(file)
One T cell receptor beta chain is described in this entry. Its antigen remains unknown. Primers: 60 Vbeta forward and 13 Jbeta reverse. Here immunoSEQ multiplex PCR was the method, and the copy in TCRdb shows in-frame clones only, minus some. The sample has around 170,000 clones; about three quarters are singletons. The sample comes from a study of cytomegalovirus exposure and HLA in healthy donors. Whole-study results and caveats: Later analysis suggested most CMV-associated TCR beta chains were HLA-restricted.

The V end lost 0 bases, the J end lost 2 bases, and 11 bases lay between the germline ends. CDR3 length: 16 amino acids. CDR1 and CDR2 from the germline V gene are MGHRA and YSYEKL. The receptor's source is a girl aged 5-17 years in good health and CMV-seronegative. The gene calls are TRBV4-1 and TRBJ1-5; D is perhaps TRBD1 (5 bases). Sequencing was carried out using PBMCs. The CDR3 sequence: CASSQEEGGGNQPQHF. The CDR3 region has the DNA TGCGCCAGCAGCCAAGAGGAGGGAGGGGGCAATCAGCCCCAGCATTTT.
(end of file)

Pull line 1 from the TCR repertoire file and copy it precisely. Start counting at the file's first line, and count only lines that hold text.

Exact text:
One T cell receptor beta chain is described in this entry. Its antigen remains unknown. Primers: 60 Vbeta forward and 13 Jbeta reverse. Here immunoSEQ multiplex PCR was the method, and the copy in TCRdb shows in-frame clones only, minus some. The sample has around 170,000 clones; about three quarters are singletons. The sample comes from a study of cytomegalovirus exposure and HLA in healthy donors. Whole-study results and caveats: Later analysis suggested most CMV-associated TCR beta chains were HLA-restricted.